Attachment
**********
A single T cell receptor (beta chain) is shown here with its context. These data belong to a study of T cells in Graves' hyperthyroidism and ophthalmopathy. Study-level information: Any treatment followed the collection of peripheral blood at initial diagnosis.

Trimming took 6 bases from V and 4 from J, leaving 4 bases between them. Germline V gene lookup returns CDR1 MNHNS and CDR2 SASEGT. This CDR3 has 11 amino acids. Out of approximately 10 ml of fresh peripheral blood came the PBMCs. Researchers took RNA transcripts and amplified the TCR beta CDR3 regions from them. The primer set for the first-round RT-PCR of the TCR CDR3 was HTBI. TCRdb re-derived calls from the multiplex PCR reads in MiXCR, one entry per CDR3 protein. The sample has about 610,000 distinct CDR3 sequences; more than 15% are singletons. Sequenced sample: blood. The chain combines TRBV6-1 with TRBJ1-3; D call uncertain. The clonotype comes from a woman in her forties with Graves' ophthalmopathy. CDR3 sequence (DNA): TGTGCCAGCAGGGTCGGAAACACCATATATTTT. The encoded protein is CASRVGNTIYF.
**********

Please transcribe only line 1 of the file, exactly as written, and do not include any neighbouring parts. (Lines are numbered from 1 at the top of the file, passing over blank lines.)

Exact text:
A single T cell receptor (beta chain) is shown here with its context. These data belong to a study of T cells in Graves' hyperthyroidism and ophthalmopathy. Study-level information: Any treatment followed the collection of peripheral blood at initial diagnosis.